iStock.com/Guillermo Perales Gonzale
It’s hard enough to get kids to talk about serious issues, let alone money, a topic that can seem terribly boring.
Your kids’ faces are already buried in their smartphones or tablets. Why not use these devices to help educate them on financial matters?
A March 2015 survey by T. Rowe Price found 69% of parents say it’s important to set a good financial example for their kids. Yet, 41% of parents say they sometimes avoid talking to kids about money, while only 28% of kids say they are very or extremely knowledgeable about managing personal finances, according to the survey.
Apps and financial games can be a great means to bridge the gap between parents and kids on money issues.
“If you don’t teach your kids about money, no one else will. Anything that makes money fun and visual will entice kids to become involved,” says Brette Sember, author of “The Everything Kids’ Money Book.”
Here are 3 apps to help lead your kids down the right financial path.
Savings Spree (iOS)
Designed for children ages 7 and older, this fun app uses games to teach kids how daily lifestyle choices can impact their savings.
Savings Spree features easy-to-understand games with 6 rounds of play that focus on savings, earning money, rainy-day funds, spending avoidance and wealth habits.
In one game, players get paid for decorating cupcakes; in another, graphics illustrate how $1.50 spent on a drink every day can add up to nearly $550 for the whole year. There’s even a challenge where a character moves though a mall trying to make the best purchasing decisions.
All the games keep a running “score” in an account balance that can rise or fall depending on how the kid plays the games.
You can buy this app for $5.99 in the App Store.
FamZoo (Android, iOS)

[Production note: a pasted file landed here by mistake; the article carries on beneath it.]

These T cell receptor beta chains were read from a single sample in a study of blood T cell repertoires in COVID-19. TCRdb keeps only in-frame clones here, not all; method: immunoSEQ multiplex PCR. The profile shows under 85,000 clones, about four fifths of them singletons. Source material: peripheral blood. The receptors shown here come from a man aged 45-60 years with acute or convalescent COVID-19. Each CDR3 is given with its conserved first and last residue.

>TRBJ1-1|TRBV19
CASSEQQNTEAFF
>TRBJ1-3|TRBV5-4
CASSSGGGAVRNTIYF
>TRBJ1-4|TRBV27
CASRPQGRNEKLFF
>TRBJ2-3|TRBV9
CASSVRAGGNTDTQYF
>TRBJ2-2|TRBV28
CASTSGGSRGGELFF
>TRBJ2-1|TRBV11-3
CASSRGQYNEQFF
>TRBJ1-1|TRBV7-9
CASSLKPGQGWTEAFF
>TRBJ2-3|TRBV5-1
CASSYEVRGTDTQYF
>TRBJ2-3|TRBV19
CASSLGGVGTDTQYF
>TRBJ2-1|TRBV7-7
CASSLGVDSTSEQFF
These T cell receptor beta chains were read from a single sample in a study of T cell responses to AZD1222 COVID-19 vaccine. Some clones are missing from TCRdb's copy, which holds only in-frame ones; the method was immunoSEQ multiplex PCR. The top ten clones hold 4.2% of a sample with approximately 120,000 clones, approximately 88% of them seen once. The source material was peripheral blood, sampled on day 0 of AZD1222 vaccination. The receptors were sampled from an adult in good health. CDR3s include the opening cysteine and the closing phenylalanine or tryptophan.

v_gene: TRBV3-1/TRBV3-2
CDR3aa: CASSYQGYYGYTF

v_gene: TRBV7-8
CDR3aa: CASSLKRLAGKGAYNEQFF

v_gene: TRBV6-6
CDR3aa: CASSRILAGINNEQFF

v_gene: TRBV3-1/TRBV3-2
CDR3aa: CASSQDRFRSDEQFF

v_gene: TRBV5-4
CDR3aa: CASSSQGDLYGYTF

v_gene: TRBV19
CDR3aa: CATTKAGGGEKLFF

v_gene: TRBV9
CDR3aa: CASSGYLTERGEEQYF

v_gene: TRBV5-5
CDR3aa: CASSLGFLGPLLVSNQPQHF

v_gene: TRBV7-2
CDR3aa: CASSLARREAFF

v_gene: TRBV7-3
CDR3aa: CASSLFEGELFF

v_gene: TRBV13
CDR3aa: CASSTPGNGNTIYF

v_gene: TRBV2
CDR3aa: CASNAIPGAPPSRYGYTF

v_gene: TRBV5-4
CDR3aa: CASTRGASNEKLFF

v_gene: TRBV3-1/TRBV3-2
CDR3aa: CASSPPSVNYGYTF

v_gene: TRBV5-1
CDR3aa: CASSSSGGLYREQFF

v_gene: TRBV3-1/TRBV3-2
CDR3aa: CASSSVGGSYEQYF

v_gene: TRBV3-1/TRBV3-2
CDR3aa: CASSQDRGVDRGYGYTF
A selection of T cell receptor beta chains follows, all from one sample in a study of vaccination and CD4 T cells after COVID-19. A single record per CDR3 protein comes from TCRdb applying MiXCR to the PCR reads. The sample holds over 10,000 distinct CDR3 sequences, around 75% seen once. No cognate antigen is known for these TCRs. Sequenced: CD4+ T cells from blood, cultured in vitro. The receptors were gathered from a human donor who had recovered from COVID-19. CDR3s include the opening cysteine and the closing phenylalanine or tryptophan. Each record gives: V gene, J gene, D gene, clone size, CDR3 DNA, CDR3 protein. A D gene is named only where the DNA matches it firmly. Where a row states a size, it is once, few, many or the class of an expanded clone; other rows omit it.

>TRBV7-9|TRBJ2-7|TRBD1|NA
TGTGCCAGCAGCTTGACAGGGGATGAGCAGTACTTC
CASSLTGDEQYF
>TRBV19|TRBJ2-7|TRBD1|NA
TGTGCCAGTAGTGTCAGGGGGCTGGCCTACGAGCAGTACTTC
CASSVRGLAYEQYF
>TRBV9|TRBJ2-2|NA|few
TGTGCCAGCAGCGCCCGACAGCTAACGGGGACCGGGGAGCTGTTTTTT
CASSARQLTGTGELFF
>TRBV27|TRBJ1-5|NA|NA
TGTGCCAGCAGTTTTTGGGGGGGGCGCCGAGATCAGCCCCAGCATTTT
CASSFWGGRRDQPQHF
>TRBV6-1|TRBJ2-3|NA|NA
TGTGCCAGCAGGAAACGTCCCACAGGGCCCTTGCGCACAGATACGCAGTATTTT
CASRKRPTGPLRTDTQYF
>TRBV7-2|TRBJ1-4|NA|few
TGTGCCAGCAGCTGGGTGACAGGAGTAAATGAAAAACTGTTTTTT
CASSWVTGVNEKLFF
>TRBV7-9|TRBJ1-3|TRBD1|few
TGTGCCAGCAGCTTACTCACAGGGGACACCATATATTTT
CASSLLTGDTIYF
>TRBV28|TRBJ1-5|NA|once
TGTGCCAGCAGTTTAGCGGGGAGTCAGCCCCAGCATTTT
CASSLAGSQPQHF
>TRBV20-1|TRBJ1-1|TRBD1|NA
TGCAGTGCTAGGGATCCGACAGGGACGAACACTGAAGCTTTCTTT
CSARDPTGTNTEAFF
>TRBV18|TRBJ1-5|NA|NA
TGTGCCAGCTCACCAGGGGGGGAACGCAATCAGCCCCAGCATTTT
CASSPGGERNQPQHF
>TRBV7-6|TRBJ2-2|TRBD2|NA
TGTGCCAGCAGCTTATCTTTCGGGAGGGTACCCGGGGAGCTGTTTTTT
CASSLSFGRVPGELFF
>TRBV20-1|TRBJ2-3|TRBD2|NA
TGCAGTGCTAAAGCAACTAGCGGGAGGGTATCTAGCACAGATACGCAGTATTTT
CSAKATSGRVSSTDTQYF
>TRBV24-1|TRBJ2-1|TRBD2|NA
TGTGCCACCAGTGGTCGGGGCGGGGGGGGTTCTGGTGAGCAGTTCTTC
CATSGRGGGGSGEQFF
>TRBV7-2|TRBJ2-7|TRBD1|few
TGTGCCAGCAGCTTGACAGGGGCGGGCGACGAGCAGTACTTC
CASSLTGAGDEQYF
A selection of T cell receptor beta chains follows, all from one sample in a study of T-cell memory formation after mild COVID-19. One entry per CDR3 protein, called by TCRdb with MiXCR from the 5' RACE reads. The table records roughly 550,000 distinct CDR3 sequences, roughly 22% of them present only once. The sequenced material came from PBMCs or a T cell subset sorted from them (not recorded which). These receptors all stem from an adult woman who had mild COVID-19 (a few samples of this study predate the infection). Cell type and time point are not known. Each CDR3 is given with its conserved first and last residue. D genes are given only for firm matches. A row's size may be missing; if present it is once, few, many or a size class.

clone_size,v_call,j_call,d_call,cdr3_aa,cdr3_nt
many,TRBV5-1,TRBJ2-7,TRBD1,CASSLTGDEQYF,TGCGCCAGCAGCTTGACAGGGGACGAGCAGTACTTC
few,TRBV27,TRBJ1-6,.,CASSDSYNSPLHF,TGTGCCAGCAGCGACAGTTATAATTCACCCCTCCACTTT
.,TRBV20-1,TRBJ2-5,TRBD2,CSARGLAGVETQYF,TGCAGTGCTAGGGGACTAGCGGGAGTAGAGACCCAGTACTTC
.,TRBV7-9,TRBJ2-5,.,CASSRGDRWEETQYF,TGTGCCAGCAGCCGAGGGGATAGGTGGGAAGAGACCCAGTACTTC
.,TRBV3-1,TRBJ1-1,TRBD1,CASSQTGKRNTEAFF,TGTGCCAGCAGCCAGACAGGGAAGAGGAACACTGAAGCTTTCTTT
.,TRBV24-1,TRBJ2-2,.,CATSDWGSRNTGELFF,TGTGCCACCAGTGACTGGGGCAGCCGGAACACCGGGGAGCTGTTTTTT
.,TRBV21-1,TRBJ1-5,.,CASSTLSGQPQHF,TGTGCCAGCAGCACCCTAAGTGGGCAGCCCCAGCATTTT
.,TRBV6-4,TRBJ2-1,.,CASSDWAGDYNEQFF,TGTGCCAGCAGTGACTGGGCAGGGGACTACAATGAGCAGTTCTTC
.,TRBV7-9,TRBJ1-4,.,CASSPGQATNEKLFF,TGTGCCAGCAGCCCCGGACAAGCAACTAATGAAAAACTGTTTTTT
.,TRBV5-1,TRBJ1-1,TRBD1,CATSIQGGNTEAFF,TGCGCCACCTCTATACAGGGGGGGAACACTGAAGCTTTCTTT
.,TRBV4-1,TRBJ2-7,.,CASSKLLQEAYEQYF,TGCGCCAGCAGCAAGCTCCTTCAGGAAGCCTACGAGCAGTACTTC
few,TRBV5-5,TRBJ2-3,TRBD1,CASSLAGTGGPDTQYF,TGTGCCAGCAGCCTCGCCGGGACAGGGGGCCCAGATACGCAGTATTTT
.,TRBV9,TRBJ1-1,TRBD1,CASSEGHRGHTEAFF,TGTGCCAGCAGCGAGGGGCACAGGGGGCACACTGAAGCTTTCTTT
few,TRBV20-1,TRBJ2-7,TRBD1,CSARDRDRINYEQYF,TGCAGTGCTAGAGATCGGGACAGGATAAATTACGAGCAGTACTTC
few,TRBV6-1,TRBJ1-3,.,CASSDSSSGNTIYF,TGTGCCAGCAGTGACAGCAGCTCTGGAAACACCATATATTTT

More of a serious app than a game, FamZoo serves as an online “virtual family bank” that enables parents to record and guide their child’s spending and savings habits.
Parents set up a family bank account and teach their kids through example how to earn, save, budget, spend and donate. Virtual accounts can be tied to real accounts accessible by prepaid debit cards.
“Use your child’s allowance like a salary,” Sember says. “Teach your child to save some and spend some. Create budgets for things like monthly purchases.”
Financial plan templates allow users to easily configure their family bank account. Parents can also set up repeat payments, which can then also be automatically split up between accounts, and they can pay interest to encourage their kids to save.
Note: FamZoo is a subscription service. You’ll pay as much as $5.99 a month to use it.
The Game of Life app (Android, iOS)
The electronic app version of the board game, which dates back to 1963, is an excellent way to teach kids about life choices, responsibilities and the value of money.
Kids can choose college or an immediate career path and face grown-up decisions like marriage and having kids. How they manage or use their money is all up to them. They can be frugal and engage in conservative investments, or buy fancy cars, play the lottery and walk the edge of financial disaster.
Because The Game of Life allows kids to make multiple choices, it’s a great way to learn how financial behavior and decisions can affect their future.
The Android and iPhone versions of the app cost 99 cents, while the iPad version is $4.99.